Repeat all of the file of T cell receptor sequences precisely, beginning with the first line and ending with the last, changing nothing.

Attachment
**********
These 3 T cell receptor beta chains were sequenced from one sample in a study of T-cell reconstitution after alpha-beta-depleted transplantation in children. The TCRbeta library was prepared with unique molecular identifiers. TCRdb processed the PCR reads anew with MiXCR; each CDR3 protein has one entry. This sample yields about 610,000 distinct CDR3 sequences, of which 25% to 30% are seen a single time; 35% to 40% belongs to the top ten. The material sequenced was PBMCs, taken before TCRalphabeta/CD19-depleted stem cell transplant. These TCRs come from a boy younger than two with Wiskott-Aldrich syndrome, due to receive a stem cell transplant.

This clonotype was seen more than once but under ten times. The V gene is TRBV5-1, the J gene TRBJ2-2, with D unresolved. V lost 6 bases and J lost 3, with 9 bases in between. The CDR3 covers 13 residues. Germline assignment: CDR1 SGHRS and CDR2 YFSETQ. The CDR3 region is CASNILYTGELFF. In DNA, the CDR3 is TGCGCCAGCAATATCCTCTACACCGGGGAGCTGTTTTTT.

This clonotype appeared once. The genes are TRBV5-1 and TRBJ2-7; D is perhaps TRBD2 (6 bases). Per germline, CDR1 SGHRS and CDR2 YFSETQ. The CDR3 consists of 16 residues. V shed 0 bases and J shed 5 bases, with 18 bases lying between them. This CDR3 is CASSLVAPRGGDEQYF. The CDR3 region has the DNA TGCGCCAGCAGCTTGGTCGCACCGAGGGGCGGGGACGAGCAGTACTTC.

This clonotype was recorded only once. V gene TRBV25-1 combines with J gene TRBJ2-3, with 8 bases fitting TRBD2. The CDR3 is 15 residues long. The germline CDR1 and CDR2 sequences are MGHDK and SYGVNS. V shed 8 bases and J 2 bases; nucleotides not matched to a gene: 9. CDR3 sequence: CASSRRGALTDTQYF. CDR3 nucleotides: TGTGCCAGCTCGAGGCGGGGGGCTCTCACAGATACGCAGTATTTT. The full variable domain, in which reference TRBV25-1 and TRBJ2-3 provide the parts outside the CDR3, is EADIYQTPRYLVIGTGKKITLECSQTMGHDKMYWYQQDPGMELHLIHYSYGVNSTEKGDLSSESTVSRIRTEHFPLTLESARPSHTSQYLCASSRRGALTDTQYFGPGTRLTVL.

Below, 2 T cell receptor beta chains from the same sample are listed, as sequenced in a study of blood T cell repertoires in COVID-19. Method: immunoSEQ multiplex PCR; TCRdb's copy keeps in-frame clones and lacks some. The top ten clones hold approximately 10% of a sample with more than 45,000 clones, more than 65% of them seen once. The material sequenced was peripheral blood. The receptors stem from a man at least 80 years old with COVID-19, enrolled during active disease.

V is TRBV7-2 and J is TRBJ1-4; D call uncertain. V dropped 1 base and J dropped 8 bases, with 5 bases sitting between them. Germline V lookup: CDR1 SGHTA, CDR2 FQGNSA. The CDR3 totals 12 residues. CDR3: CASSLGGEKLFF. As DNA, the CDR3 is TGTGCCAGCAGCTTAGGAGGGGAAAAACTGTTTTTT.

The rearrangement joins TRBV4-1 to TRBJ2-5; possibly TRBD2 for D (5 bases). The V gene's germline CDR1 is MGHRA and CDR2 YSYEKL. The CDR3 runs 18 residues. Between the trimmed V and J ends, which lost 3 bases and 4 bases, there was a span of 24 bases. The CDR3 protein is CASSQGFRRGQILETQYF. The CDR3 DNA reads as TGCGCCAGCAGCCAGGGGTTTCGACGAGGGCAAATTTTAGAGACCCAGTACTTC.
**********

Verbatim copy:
These 3 T cell receptor beta chains were sequenced from one sample in a study of T-cell reconstitution after alpha-beta-depleted transplantation in children. The TCRbeta library was prepared with unique molecular identifiers. TCRdb processed the PCR reads anew with MiXCR; each CDR3 protein has one entry. This sample yields about 610,000 distinct CDR3 sequences, of which 25% to 30% are seen a single time; 35% to 40% belongs to the top ten. The material sequenced was PBMCs, taken before TCRalphabeta/CD19-depleted stem cell transplant. These TCRs come from a boy younger than two with Wiskott-Aldrich syndrome, due to receive a stem cell transplant.

This clonotype was seen more than once but under ten times. The V gene is TRBV5-1, the J gene TRBJ2-2, with D unresolved. V lost 6 bases and J lost 3, with 9 bases in between. The CDR3 covers 13 residues. Germline assignment: CDR1 SGHRS and CDR2 YFSETQ. The CDR3 region is CASNILYTGELFF. In DNA, the CDR3 is TGCGCCAGCAATATCCTCTACACCGGGGAGCTGTTTTTT.

This clonotype appeared once. The genes are TRBV5-1 and TRBJ2-7; D is perhaps TRBD2 (6 bases). Per germline, CDR1 SGHRS and CDR2 YFSETQ. The CDR3 consists of 16 residues. V shed 0 bases and J shed 5 bases, with 18 bases lying between them. This CDR3 is CASSLVAPRGGDEQYF. The CDR3 region has the DNA TGCGCCAGCAGCTTGGTCGCACCGAGGGGCGGGGACGAGCAGTACTTC.

This clonotype was recorded only once. V gene TRBV25-1 combines with J gene TRBJ2-3, with 8 bases fitting TRBD2. The CDR3 is 15 residues long. The germline CDR1 and CDR2 sequences are MGHDK and SYGVNS. V shed 8 bases and J 2 bases; nucleotides not matched to a gene: 9. CDR3 sequence: CASSRRGALTDTQYF. CDR3 nucleotides: TGTGCCAGCTCGAGGCGGGGGGCTCTCACAGATACGCAGTATTTT. The full variable domain, in which reference TRBV25-1 and TRBJ2-3 provide the parts outside the CDR3, is EADIYQTPRYLVIGTGKKITLECSQTMGHDKMYWYQQDPGMELHLIHYSYGVNSTEKGDLSSESTVSRIRTEHFPLTLESARPSHTSQYLCASSRRGALTDTQYFGPGTRLTVL.

Below, 2 T cell receptor beta chains from the same sample are listed, as sequenced in a study of blood T cell repertoires in COVID-19. Method: immunoSEQ multiplex PCR; TCRdb's copy keeps in-frame clones and lacks some. The top ten clones hold approximately 10% of a sample with more than 45,000 clones, more than 65% of them seen once. The material sequenced was peripheral blood. The receptors stem from a man at least 80 years old with COVID-19, enrolled during active disease.

V is TRBV7-2 and J is TRBJ1-4; D call uncertain. V dropped 1 base and J dropped 8 bases, with 5 bases sitting between them. Germline V lookup: CDR1 SGHTA, CDR2 FQGNSA. The CDR3 totals 12 residues. CDR3: CASSLGGEKLFF. As DNA, the CDR3 is TGTGCCAGCAGCTTAGGAGGGGAAAAACTGTTTTTT.

The rearrangement joins TRBV4-1 to TRBJ2-5; possibly TRBD2 for D (5 bases). The V gene's germline CDR1 is MGHRA and CDR2 YSYEKL. The CDR3 runs 18 residues. Between the trimmed V and J ends, which lost 3 bases and 4 bases, there was a span of 24 bases. The CDR3 protein is CASSQGFRRGQILETQYF. The CDR3 DNA reads as TGCGCCAGCAGCCAGGGGTTTCGACGAGGGCAAATTTTAGAGACCCAGTACTTC.